2017 ORS 162.325¹
Hindering prosecution

(1) A person commits the crime of hindering prosecution if, with intent to hinder the apprehension, prosecution, conviction or punishment of a person who has committed a crime punishable as a felony, or with the intent to assist a person who has committed a crime punishable as a felony in profiting or benefiting from the commission of the crime, the person:

(a) Harbors or conceals such person; or

(b) Warns such person of impending discovery or apprehension; or

(c) Provides or aids in providing such person with money, transportation, weapon, disguise or other means of avoiding discovery or apprehension; or

(d) Prevents or obstructs, by means of force, intimidation or deception, anyone from performing an act which might aid in the discovery or apprehension of such person; or

(e) Suppresses by any act of concealment, alteration or destruction physical evidence which might aid in the discovery or apprehension of such person; or

(f) Aids such person in securing or protecting the proceeds of the crime.

(2) Hindering prosecution is a Class C felony. [1971 c.743 §207]

Notes of Decisions

Under Former Similar Statute (Ors 161.230)

Where court may punish crime committed by principal either as felony or by imposing lesser punish­ment resulting in classifica­tion as misdemeanor, elec­tion to punish as misdemeanor does not affect status of per­son charged with hindering pros­e­cu­­tion. State v. Shay, 8 Or App 360, 493 P2d 737 (1972), Sup Ct review denied

The mere denial of knowledge of whereabouts of offender did not amount to accessorial con­duct; there must also have been evidence from which jury could infer that actor told lie with intent to aid offender and that lie was, under existing circumstances, likely to aid offender to escape arrest or punish­ment. State v. Clifford, 263 Or 436, 502 P2d 1371 (1972)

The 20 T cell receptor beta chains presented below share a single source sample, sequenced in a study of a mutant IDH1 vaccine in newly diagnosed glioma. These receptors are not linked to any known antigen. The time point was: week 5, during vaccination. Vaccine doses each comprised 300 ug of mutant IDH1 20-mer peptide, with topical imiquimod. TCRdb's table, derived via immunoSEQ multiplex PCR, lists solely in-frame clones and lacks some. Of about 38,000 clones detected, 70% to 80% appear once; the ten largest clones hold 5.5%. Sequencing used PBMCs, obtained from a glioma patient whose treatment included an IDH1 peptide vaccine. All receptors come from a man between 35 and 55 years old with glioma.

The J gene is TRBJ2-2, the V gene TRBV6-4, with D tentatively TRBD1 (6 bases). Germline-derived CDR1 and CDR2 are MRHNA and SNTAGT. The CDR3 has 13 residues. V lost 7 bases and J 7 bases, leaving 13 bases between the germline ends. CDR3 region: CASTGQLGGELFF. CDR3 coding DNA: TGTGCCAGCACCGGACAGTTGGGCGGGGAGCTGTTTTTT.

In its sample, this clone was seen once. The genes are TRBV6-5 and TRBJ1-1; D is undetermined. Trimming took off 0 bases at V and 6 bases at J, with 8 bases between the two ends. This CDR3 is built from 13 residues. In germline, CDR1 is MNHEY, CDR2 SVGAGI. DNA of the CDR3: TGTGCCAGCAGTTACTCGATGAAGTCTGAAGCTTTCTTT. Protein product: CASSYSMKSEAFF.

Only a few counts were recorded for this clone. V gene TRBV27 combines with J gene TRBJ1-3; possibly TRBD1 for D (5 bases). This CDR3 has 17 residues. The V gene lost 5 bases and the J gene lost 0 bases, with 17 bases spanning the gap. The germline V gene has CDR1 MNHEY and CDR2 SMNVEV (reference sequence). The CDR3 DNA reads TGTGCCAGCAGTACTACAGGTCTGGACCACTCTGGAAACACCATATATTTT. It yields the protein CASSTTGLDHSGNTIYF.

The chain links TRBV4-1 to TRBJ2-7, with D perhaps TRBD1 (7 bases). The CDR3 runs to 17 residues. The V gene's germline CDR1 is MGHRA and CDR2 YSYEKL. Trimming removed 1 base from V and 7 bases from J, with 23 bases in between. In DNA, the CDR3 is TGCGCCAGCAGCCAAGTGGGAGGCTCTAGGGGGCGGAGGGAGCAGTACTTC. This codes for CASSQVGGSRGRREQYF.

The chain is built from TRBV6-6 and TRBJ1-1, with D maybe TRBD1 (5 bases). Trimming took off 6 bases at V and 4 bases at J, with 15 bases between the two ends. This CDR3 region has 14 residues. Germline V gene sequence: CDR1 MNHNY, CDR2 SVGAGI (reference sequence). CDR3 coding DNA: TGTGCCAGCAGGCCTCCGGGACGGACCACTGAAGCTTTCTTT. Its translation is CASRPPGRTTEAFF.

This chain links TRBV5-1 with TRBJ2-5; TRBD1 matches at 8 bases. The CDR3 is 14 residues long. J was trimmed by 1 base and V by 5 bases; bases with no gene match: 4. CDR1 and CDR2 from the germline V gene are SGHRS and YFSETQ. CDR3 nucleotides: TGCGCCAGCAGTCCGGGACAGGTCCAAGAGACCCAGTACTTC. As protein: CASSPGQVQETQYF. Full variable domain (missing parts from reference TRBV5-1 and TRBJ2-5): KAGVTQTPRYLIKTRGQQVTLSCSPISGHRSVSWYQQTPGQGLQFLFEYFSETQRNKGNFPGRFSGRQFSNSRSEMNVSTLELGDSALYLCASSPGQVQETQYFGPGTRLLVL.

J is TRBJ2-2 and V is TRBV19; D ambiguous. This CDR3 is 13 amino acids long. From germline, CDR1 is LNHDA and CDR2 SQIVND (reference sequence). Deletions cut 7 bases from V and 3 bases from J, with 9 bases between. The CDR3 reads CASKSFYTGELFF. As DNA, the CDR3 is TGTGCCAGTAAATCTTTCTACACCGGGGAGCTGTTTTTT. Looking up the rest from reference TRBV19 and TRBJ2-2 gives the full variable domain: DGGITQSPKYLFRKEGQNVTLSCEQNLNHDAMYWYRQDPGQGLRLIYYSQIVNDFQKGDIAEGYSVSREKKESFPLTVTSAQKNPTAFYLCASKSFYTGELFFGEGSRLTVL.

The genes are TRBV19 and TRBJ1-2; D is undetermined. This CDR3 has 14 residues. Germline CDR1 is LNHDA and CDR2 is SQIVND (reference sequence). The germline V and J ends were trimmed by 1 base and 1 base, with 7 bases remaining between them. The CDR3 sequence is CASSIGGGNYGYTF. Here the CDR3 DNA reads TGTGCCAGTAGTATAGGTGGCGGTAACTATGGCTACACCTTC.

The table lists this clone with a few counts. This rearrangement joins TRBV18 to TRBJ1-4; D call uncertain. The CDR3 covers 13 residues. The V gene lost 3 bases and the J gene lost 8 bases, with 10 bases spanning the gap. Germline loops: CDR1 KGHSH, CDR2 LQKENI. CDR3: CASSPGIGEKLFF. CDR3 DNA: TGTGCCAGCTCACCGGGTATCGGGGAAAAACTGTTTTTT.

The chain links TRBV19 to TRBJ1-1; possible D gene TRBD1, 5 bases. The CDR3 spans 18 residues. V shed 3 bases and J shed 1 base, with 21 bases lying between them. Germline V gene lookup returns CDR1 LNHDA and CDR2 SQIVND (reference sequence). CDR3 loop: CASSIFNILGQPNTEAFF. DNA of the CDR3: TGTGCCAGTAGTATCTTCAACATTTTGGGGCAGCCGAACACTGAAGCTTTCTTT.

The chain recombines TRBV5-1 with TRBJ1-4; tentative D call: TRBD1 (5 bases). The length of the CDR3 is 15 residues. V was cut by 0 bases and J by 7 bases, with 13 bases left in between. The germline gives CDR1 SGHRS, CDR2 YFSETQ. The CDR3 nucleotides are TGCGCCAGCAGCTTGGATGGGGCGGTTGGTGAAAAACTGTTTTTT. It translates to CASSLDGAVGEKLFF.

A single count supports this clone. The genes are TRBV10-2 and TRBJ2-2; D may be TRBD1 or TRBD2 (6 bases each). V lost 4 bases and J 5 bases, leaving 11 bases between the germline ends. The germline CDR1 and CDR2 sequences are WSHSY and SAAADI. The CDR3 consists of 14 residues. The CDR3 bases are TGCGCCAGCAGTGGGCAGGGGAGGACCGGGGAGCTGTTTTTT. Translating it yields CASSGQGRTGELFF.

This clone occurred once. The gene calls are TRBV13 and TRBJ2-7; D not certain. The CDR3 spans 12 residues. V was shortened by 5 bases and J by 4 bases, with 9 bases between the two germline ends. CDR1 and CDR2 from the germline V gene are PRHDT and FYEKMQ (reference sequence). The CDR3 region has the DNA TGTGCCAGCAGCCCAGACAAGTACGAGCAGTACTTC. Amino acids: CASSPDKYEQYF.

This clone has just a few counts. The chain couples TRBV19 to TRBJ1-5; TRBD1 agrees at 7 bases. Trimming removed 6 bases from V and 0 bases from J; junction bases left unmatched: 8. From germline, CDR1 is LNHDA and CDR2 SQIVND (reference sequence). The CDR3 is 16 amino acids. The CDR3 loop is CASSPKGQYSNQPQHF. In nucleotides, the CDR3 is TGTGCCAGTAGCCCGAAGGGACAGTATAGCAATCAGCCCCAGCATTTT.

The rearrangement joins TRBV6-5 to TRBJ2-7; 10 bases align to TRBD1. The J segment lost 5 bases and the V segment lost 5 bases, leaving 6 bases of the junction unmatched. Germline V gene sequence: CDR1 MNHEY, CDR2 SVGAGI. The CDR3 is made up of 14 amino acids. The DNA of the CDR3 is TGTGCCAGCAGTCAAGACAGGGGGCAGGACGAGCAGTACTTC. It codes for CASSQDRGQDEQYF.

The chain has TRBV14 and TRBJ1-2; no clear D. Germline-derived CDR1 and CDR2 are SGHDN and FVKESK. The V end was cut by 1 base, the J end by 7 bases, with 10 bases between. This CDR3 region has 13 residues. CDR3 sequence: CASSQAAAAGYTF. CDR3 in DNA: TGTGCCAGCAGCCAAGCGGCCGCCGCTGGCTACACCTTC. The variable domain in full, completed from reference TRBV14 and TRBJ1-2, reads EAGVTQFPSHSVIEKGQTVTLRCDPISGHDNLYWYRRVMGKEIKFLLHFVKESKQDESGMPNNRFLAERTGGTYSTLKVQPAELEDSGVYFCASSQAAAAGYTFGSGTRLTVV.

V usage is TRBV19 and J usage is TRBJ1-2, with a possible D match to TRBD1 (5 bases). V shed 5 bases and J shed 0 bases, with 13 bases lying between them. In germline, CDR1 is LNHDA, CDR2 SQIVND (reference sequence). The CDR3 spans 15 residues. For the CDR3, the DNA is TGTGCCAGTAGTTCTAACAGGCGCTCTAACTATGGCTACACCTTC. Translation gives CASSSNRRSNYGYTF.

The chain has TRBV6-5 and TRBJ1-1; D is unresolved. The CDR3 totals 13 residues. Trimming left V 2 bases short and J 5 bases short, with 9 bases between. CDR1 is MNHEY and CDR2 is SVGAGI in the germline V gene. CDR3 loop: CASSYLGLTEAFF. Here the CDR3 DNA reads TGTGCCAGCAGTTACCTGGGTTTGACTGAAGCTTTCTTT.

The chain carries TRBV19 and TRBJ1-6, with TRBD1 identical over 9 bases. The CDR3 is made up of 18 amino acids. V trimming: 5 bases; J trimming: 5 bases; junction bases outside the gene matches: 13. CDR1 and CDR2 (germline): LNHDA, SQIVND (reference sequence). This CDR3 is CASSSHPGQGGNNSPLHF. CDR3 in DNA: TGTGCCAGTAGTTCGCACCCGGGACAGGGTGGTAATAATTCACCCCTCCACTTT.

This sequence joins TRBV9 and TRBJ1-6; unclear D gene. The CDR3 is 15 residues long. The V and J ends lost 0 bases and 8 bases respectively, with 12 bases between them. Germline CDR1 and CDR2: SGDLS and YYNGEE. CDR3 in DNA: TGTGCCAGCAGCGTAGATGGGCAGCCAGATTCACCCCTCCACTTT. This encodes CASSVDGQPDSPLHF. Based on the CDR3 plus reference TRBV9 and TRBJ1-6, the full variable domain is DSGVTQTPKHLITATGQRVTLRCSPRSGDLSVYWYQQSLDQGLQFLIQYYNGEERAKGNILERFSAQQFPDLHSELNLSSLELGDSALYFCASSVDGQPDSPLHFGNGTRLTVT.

In General

Informa­tion, which merely alleged that defendant had hindered pros­e­cu­­tion by with­hold­ing eyewitness testimony in order to protect himself, was insufficient to charge defendant under this sec­tion, and thus arrest warrant on hindering pros­e­cu­­tion charge was invalidly issued. State v. Christian, 35 Or App 339, 581 P2d 132 (1978), Sup Ct review denied

Person suspected of crime who fails to turn himself in is not therefore subject to pros­e­cu­­tion under this sec­tion for hindering his own pros­e­cu­­tion. State v. Christian, 35 Or App 339, 581 P2d 132 (1978), Sup Ct review denied

Where police went to defendant’s residence to arrest robbery suspect allegedly staying there, defendant produced no identifica­tion but gave alias used by suspect, and police took defendant into custody pursuant to arrest warrant but were uncertain as to whether she was in fact the suspect, police had probable cause to con­duct search to determine if suspect named in warrant was within residence; thus, evidence resulting from search, i.e., suspect whom defendant was charged under this sec­tion with concealing, was admissible. State v. Jordan, 36 Or App 45, 583 P2d 1161 (1978), aff’d 288 Or 391, 605 P2d 646 (1980)